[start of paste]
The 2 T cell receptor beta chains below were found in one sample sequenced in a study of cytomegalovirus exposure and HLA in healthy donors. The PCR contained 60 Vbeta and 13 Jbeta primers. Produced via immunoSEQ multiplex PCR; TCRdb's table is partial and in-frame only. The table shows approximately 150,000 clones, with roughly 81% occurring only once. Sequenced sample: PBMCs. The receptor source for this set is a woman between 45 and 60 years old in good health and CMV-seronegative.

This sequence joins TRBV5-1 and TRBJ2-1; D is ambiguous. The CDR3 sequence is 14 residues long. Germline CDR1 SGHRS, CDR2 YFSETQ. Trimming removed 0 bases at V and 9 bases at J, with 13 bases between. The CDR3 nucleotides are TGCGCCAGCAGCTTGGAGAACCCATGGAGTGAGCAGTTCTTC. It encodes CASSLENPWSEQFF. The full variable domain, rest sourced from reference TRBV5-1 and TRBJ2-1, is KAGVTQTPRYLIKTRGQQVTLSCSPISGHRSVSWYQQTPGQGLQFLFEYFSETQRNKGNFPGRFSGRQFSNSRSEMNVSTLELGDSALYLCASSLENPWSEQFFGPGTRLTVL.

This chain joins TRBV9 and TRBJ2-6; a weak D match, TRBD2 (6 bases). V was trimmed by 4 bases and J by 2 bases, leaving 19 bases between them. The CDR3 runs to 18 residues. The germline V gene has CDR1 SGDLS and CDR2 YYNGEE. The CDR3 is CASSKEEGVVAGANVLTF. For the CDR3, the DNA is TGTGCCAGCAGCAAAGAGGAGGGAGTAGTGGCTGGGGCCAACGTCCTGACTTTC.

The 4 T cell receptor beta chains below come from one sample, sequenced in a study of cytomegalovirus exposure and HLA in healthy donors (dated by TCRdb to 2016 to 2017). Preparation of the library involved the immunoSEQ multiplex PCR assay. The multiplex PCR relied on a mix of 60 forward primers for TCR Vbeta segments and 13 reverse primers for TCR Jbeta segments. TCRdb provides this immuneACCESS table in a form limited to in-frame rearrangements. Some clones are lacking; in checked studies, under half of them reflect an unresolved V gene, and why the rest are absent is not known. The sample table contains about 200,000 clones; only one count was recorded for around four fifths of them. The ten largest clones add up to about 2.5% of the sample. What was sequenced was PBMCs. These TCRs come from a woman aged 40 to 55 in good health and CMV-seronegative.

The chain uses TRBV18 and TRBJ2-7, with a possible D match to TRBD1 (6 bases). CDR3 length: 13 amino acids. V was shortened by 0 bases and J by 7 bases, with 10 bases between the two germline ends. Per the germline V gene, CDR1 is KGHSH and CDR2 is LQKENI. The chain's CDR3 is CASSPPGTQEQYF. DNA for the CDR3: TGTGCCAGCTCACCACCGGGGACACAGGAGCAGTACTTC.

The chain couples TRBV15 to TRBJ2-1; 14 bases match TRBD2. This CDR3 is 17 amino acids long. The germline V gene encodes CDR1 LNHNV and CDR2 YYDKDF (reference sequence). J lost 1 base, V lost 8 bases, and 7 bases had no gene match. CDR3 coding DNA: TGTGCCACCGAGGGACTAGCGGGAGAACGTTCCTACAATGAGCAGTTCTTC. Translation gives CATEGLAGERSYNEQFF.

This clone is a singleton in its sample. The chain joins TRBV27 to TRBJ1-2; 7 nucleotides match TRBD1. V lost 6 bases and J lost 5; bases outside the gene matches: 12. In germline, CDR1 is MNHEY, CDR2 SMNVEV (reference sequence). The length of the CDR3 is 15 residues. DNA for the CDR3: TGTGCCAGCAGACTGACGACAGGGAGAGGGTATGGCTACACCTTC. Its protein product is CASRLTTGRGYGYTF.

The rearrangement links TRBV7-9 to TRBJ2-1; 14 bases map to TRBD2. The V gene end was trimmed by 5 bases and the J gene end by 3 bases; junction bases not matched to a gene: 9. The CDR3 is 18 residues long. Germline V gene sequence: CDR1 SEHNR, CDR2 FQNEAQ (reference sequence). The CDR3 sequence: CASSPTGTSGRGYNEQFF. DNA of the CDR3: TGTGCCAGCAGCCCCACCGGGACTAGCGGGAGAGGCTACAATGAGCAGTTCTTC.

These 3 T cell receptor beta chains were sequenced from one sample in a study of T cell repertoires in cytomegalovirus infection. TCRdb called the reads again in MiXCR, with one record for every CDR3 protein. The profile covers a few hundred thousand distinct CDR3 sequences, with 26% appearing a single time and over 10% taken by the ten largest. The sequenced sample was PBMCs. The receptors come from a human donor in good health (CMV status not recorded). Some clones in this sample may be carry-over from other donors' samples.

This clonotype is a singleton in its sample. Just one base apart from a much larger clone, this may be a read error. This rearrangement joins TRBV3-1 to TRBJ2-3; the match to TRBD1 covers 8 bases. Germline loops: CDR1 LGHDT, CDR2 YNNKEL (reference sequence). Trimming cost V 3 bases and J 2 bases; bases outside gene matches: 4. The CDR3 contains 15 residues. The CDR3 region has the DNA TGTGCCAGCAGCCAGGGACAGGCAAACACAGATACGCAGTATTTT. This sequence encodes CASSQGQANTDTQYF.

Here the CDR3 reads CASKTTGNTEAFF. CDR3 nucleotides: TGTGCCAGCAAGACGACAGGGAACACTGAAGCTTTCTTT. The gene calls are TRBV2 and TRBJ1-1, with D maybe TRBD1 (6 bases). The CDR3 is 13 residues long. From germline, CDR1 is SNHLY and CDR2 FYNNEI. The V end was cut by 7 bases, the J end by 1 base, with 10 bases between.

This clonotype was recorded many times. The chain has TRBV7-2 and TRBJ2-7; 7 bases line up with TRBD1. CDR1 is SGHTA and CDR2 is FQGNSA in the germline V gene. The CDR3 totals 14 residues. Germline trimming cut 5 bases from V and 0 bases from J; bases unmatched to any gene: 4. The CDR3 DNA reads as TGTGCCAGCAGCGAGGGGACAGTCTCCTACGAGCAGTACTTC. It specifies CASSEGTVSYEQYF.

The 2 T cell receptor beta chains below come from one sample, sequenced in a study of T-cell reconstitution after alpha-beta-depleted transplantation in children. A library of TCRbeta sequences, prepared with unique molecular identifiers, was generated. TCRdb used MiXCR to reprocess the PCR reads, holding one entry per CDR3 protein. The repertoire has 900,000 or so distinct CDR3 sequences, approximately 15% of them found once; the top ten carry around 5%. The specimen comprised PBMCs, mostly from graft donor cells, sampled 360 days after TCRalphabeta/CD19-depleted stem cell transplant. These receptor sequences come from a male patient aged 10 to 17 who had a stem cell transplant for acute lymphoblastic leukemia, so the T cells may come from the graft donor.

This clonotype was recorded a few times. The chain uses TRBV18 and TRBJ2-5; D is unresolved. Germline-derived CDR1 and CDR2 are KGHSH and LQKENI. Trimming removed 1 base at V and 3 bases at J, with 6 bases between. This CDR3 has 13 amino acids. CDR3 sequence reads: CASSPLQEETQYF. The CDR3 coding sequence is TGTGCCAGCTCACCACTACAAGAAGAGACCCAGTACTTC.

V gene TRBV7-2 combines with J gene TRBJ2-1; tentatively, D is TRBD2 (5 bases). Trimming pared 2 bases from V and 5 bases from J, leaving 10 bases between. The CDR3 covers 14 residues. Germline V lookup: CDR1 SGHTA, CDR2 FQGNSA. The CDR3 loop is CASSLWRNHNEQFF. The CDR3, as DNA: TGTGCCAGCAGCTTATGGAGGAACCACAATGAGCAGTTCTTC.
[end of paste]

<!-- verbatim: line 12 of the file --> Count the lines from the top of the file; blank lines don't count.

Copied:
This clonotype was recorded many times. The chain has TRBV7-2 and TRBJ2-7; 7 bases line up with TRBD1. CDR1 is SGHTA and CDR2 is FQGNSA in the germline V gene. The CDR3 totals 14 residues. Germline trimming cut 5 bases from V and 0 bases from J; bases unmatched to any gene: 4. The CDR3 DNA reads as TGTGCCAGCAGCGAGGGGACAGTCTCCTACGAGCAGTACTTC. It specifies CASSEGTVSYEQYF.